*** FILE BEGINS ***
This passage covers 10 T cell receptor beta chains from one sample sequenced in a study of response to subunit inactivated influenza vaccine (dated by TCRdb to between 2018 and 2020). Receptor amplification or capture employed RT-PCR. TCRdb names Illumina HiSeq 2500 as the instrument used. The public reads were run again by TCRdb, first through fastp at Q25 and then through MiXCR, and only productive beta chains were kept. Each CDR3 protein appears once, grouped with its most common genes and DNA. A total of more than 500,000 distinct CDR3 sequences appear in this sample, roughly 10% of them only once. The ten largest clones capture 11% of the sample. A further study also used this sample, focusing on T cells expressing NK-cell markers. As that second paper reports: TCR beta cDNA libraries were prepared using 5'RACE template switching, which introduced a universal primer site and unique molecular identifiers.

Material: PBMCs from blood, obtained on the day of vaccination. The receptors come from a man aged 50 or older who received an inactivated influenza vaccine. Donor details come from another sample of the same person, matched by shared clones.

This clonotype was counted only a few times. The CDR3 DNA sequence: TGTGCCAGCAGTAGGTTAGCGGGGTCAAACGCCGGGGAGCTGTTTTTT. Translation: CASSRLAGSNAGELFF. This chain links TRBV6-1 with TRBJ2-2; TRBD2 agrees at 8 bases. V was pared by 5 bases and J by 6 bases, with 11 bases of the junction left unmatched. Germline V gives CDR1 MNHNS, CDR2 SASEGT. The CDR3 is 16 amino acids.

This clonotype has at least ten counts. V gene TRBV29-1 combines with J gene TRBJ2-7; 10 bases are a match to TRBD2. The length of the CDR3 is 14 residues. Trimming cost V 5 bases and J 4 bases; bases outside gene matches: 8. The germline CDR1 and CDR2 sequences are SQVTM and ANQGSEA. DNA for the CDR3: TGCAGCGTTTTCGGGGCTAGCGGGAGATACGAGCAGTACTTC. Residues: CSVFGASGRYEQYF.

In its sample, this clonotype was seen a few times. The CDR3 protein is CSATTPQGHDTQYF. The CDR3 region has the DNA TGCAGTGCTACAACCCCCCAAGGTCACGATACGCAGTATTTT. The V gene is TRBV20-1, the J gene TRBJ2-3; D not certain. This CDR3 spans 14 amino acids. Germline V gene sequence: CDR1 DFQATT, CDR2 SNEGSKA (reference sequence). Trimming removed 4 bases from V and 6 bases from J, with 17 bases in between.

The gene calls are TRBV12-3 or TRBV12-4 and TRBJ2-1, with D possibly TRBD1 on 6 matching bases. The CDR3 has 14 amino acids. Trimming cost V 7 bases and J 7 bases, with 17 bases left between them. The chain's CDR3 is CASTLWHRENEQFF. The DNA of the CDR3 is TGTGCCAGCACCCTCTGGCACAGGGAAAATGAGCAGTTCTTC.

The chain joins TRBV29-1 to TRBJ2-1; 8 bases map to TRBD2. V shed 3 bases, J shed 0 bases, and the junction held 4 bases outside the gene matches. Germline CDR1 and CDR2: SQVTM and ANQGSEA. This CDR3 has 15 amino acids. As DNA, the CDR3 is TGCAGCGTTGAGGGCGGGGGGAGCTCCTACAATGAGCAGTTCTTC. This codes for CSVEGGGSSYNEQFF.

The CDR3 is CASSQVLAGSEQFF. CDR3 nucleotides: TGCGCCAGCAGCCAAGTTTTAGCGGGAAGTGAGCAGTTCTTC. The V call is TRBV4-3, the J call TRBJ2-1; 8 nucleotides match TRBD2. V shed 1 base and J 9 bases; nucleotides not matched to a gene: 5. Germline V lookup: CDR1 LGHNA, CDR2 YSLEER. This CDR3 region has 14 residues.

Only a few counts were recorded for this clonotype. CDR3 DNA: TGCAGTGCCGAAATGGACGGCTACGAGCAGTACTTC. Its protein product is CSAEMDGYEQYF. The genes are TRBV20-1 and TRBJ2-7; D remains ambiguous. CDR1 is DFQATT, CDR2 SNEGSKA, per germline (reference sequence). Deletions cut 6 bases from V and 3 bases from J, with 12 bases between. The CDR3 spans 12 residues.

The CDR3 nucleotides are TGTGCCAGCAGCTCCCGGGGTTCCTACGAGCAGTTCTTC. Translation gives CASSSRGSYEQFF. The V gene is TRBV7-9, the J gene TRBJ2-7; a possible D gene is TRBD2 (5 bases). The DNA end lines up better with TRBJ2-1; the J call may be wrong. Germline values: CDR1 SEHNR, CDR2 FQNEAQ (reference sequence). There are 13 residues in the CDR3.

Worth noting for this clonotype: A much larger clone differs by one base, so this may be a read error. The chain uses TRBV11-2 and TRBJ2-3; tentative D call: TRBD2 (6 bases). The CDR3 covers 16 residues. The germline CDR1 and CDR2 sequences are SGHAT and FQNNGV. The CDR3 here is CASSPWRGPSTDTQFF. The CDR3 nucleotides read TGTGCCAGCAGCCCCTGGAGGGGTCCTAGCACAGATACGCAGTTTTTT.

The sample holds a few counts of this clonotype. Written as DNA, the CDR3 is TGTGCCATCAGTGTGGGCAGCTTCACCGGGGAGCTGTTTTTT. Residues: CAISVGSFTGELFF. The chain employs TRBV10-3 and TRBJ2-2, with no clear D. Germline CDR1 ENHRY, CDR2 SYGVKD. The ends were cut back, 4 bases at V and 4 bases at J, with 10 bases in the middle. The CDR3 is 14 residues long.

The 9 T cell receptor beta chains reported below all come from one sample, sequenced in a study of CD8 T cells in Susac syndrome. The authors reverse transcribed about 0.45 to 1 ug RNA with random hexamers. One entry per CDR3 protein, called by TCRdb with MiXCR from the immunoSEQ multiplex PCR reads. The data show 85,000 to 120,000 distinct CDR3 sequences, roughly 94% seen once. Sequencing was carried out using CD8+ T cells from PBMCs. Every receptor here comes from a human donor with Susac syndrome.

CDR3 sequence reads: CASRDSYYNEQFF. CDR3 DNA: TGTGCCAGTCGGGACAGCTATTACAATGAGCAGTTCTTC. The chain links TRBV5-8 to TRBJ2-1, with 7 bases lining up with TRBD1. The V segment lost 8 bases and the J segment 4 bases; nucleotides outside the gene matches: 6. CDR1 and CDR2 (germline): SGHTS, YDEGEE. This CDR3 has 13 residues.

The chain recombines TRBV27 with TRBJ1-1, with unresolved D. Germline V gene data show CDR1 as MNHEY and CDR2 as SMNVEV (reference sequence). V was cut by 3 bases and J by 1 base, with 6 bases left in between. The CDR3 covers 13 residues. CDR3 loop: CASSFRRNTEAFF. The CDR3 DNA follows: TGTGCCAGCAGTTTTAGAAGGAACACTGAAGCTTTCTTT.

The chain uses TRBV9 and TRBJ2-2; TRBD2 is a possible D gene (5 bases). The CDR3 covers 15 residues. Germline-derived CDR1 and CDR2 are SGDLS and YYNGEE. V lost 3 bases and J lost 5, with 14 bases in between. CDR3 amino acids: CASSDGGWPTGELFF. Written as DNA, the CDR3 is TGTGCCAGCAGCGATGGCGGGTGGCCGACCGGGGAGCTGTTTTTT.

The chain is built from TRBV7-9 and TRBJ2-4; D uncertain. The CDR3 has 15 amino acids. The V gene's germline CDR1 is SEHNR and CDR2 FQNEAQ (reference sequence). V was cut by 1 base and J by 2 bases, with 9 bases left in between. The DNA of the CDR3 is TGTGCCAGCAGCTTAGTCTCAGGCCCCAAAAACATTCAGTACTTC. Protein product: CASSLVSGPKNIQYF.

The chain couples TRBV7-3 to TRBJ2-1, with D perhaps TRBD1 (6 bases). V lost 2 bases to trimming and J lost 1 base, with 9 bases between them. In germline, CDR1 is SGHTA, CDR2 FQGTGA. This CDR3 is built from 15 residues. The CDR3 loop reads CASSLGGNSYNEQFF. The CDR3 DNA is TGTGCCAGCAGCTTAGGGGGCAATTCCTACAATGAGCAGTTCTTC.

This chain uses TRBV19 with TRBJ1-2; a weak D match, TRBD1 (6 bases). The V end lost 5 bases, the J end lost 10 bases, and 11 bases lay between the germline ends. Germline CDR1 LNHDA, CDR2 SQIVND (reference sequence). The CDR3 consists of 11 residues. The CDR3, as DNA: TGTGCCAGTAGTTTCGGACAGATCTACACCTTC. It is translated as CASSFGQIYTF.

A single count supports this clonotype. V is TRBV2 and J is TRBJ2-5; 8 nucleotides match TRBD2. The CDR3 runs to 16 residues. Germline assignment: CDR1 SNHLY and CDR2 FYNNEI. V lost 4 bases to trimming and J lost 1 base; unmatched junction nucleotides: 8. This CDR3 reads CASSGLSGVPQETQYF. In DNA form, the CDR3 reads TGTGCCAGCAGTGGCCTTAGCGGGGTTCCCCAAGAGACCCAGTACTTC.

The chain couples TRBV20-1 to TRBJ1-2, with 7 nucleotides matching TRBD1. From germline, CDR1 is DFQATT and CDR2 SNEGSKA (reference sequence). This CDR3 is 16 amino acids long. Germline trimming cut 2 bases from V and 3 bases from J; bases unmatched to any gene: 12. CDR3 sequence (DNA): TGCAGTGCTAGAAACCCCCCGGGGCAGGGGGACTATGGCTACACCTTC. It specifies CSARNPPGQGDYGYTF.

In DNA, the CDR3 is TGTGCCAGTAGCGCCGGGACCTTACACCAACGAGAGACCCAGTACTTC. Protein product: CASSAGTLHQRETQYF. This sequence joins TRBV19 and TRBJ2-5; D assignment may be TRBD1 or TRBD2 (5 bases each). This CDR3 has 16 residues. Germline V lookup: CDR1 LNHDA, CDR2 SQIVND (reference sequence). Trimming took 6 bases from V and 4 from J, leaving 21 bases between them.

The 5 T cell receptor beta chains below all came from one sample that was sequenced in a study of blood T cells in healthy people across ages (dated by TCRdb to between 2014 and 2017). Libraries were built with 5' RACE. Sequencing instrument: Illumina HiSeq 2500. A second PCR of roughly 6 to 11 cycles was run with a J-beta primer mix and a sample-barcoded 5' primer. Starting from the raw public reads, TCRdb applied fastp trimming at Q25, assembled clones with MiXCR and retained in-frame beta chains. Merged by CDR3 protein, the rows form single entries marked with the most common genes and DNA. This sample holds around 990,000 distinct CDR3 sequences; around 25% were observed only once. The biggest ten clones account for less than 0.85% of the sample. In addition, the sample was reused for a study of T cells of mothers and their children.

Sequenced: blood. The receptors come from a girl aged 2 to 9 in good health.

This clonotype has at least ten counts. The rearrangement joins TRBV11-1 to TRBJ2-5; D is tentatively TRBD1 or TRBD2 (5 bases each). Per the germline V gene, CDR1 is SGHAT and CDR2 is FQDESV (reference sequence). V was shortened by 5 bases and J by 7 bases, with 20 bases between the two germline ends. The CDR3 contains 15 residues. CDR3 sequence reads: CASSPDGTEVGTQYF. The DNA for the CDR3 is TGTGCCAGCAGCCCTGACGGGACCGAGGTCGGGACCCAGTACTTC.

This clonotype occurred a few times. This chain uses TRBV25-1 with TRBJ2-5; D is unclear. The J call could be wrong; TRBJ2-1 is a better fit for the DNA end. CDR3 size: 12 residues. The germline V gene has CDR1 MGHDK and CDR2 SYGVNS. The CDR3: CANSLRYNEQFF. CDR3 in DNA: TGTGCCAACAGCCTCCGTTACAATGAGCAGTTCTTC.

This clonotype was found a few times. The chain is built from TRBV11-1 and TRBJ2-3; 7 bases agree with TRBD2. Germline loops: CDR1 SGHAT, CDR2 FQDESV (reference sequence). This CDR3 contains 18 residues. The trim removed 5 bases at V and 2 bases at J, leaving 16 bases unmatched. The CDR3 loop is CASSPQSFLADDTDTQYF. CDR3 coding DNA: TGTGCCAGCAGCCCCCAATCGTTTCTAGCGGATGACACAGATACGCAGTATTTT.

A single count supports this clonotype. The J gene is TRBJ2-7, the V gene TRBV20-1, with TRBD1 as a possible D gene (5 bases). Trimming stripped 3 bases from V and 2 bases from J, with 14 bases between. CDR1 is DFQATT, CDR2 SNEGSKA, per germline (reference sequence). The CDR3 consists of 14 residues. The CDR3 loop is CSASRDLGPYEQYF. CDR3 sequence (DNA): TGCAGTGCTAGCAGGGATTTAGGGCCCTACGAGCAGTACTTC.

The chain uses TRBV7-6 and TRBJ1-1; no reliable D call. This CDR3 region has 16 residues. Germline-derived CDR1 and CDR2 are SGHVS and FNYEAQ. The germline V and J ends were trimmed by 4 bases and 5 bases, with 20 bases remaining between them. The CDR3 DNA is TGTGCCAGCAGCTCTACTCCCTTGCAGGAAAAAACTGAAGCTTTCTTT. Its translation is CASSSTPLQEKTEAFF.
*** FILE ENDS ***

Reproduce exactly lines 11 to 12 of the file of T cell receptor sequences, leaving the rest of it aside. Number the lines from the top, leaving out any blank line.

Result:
Worth noting for this clonotype: A much larger clone differs by one base, so this may be a read error. The chain uses TRBV11-2 and TRBJ2-3; tentative D call: TRBD2 (6 bases). The CDR3 covers 16 residues. The germline CDR1 and CDR2 sequences are SGHAT and FQNNGV. The CDR3 here is CASSPWRGPSTDTQFF. The CDR3 nucleotides read TGTGCCAGCAGCCCCTGGAGGGGTCCTAGCACAGATACGCAGTTTTTT.

The sample holds a few counts of this clonotype. Written as DNA, the CDR3 is TGTGCCATCAGTGTGGGCAGCTTCACCGGGGAGCTGTTTTTT. Residues: CAISVGSFTGELFF. The chain employs TRBV10-3 and TRBJ2-2, with no clear D. Germline CDR1 ENHRY, CDR2 SYGVKD. The ends were cut back, 4 bases at V and 4 bases at J, with 10 bases in the middle. The CDR3 is 14 residues long.